In 2018, there should be no glass ceiling for women, personally or professionally.
Yesterday, we watched the internet and social media erupt with recognition of International Women’s Day. The sentiments are bolstered by recent events made public in 2017. Unfortunately, these events are not unique, isolated, or infrequent.
We mark 2018 as the “Year of the Woman” – but it was way too long arriving. Let’s ensure from today forward we continue to make progress and demand equality both at home and at work. Let’s close the gender gaps: pay, career promotion and health among others.
Last month, I was fortunate to attend the talk given by Michelle Obama in Vancouver. Her words resonated and were weighted by her personal experience. I was born to immigrant parents and my mother later became a single parent and focussed on the dreams of her four daughters instead of her own. Like Michelle Obama, my mother told us that as women we would need to work twice as hard and be twice as good to be treated equally. And that being of different ethnicity may quadruple that. But she promised us that with hard work and earnestness, we would succeed to make meaningful changes in the world if that is what we wanted to do. She taught us that education and knowledge were investments that would pay dividends that no one could steal. I was lucky to have such a role model and cheerleader.
The former first lady also appealed to fathers of daughters asking them to be the change in the world they would like to see for their daughters. And she reminded us that if you are a woman and there is no seat at the table for you, you must make one. If you get pushed down, you must stand back up. There is not a single woman among us who has not experienced this.
I am privileged to work in a field that helps individuals and couples build families. Today, we also help people preserve their fertility so that they may be able to start their families when they are ready. From a fertility perspective, there is also a gender gap. At Genesis Fertility Centre, we call it the Fertility Gender Gap. Men make new sperm every 2 -3 months, but women do not make new eggs and therefore, as women age, infertility rates and miscarriage rates increase due to older eggs.
The nature of my work means that I work with couples, individuals, single parents, and many members of the LGBTQ community, but there is no doubt that most of my patients are women. This gives me a unique opportunity to look into the lives of many women from different walks of life. The field of obstetrics and gynecology is, in many ways, charged with protecting these women. We are charged with protecting them from potential perils of pregnancy and childbirth, from the threats of female cancers such as breast, cervical or uterine cancer, and we must understand that the same diseases such as diabetes or heart disease can present differently in women than in men. March is also endometriosis awareness month and endometriosis threatens both womens general health and fertility. With latitude, we are also charged with recognizing and protecting women against domestic and other violence, discrimination and inequalities of sex at the work place and at home.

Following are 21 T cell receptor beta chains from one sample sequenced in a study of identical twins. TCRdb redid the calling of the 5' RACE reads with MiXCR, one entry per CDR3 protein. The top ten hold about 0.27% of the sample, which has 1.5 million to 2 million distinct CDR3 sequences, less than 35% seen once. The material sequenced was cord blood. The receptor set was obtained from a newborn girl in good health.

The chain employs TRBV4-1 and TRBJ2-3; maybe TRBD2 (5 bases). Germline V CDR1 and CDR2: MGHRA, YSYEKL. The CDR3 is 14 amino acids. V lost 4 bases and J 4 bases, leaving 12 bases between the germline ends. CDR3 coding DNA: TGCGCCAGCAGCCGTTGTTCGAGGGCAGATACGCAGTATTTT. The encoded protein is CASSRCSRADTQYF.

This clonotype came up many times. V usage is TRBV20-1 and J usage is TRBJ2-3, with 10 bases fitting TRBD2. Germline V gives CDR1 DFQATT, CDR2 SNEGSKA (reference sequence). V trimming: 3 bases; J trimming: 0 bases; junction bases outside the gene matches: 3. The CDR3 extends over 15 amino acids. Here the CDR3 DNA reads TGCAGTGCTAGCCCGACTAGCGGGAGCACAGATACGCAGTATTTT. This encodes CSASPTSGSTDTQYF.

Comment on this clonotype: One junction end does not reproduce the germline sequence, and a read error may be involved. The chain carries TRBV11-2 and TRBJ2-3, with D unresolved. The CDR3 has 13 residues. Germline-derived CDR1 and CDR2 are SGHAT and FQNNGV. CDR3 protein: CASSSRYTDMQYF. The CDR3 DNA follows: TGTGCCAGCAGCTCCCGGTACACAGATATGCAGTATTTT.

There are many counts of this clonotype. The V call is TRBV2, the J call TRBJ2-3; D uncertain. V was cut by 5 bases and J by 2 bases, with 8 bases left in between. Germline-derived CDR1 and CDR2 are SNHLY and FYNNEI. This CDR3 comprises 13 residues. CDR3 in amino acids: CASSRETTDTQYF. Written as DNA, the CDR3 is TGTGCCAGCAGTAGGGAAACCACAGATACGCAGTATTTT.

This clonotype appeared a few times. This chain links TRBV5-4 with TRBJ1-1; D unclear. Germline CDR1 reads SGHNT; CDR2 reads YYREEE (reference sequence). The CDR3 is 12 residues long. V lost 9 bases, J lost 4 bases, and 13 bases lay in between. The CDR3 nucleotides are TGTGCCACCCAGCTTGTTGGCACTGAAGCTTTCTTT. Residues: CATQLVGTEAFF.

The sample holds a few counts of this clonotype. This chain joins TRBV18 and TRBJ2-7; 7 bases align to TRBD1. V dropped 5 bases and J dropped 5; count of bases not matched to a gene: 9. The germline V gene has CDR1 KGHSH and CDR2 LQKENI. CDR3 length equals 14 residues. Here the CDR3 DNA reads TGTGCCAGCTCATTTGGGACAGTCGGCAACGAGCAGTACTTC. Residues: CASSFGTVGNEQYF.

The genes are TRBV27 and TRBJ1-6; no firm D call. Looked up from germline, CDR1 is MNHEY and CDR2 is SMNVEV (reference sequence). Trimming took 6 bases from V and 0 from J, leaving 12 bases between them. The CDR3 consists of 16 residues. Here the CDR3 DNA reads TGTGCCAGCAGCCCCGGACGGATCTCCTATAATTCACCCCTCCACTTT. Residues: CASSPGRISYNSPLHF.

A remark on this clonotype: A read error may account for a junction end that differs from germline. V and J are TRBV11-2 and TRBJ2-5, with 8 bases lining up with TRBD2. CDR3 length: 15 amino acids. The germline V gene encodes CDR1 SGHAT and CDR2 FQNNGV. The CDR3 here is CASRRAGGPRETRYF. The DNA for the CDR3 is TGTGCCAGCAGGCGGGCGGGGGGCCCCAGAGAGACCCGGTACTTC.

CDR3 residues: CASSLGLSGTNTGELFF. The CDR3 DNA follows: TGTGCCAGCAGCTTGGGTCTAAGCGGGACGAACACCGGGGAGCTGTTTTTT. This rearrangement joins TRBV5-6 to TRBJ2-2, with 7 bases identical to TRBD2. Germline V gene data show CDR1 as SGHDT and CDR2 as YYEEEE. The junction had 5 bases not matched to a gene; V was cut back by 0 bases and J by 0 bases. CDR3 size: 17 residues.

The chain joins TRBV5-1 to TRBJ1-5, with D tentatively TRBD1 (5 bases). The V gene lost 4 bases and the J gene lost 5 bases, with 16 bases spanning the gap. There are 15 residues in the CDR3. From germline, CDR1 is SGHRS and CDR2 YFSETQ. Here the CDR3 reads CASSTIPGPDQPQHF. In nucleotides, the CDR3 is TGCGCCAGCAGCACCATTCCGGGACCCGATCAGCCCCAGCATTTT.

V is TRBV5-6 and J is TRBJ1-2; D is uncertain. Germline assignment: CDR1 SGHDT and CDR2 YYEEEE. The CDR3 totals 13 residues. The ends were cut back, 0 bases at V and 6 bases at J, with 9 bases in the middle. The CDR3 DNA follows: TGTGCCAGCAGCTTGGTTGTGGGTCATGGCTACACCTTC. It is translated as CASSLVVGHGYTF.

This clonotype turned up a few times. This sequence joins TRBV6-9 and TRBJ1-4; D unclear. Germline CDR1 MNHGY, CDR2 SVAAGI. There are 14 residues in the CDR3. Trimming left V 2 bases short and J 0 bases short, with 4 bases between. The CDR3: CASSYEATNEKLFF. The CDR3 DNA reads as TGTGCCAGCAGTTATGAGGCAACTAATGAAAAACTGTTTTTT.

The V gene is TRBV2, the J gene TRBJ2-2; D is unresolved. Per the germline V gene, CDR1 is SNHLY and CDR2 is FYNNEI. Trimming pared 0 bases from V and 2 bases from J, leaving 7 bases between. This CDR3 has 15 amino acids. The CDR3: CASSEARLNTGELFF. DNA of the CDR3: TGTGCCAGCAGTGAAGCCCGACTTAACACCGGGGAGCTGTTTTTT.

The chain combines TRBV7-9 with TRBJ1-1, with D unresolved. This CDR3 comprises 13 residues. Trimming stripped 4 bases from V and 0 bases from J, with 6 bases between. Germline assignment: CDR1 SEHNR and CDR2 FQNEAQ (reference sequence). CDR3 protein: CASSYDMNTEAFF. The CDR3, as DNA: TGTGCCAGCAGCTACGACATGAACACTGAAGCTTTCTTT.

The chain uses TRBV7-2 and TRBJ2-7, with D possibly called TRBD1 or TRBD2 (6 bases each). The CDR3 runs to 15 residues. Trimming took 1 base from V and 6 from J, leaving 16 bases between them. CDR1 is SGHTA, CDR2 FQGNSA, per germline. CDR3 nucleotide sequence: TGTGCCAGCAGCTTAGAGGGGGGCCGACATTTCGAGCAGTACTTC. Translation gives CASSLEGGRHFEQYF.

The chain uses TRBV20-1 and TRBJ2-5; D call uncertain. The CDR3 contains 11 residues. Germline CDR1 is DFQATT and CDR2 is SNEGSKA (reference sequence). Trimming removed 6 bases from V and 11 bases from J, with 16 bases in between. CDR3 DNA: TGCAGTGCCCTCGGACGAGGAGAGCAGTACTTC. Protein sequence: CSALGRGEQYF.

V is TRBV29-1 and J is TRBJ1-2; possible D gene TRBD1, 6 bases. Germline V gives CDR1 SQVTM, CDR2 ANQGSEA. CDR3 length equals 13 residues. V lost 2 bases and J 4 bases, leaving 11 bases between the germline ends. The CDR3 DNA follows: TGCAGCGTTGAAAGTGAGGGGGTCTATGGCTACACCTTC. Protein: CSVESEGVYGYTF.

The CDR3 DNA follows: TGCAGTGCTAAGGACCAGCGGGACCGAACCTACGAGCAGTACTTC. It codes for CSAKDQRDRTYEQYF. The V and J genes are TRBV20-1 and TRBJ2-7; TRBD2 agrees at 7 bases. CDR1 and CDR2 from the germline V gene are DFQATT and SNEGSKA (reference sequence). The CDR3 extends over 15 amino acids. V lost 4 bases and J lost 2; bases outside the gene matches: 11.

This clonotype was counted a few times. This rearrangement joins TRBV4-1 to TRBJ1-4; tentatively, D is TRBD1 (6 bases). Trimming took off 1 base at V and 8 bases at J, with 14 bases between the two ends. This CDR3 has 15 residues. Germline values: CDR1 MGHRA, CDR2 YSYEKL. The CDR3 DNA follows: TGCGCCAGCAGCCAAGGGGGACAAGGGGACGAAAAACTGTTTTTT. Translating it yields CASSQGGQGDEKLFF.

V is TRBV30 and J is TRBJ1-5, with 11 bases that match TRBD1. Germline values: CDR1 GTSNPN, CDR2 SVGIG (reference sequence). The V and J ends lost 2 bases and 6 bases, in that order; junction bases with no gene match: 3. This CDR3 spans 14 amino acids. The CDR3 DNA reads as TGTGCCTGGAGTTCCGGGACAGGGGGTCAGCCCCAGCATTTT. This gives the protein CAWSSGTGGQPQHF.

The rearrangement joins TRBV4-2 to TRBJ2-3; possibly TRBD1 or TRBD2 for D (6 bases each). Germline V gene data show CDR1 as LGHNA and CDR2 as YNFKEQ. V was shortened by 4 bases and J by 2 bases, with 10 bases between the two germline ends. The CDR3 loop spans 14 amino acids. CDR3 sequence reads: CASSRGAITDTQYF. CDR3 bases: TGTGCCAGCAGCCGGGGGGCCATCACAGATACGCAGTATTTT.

The key to equality is independence and the key to independence is education and the ability to be self-reliant financially. Many times, the obstacle to both involves our previously limited reproductive life-cycle which forces professional women to make choices that professional men are not faced with.
Since the time of suffrage, women have fought for the right to vote, to work and for equal pay and promotion. The initial overtures towards equality in the workplace focussed on the prevention of childbearing. Contraception was legalized in the 1960’s and abortion was decriminalized in the 1970’s. But, to truly achieve equality, we should be able to pursue both career and family if that is what we would like. Today, when we educate women about their reproductive options for family planning we include information about contraception as well as fertility preservation.
When I became the medical director of Genesis Fertility Centre in 2013, my mother asked me when would she have grandchildren. I told her that every child born from this clinic would be her grandchild. At 41, as much as I wanted to have a family of my own I knew my truth was to help others achieve their families even if it would delay my own.
Educate yourself. Plan your future. When you are pushed down, stand back up. Be accountable and learn from your mistakes and those of others. For those who are privileged enough to do so, reach out your hand to help pull someone else up. Follow your truth, even when it is difficult to do so. And never ever believe you are second best. Earn yourself a seat at the table. Let’s make 2018 the “ Year of the Woman” and reduce the need to distinguish it as such in the future.
2 comments on “2018: The Year of the Woman”
I have never read a more eloquent treatise on the current status of women in our “modern” society. While there have been some advances beginning with the right to vote at the turn of the last century, progress has been painfully slow. Dr Kashyap’s recognition of the existence of a gender fertility gap is food for thought and something policy makers also need to recognize.
My husband Naz sent me this and I am grateful for his ability to see how urgent and important it is to spread your words: this is insightful, thoughtfully written, educated and academic but poetic and manages to pass on and get through a message that is complicated to many but really, a quite simple concept. Thank you.
Comments are closed.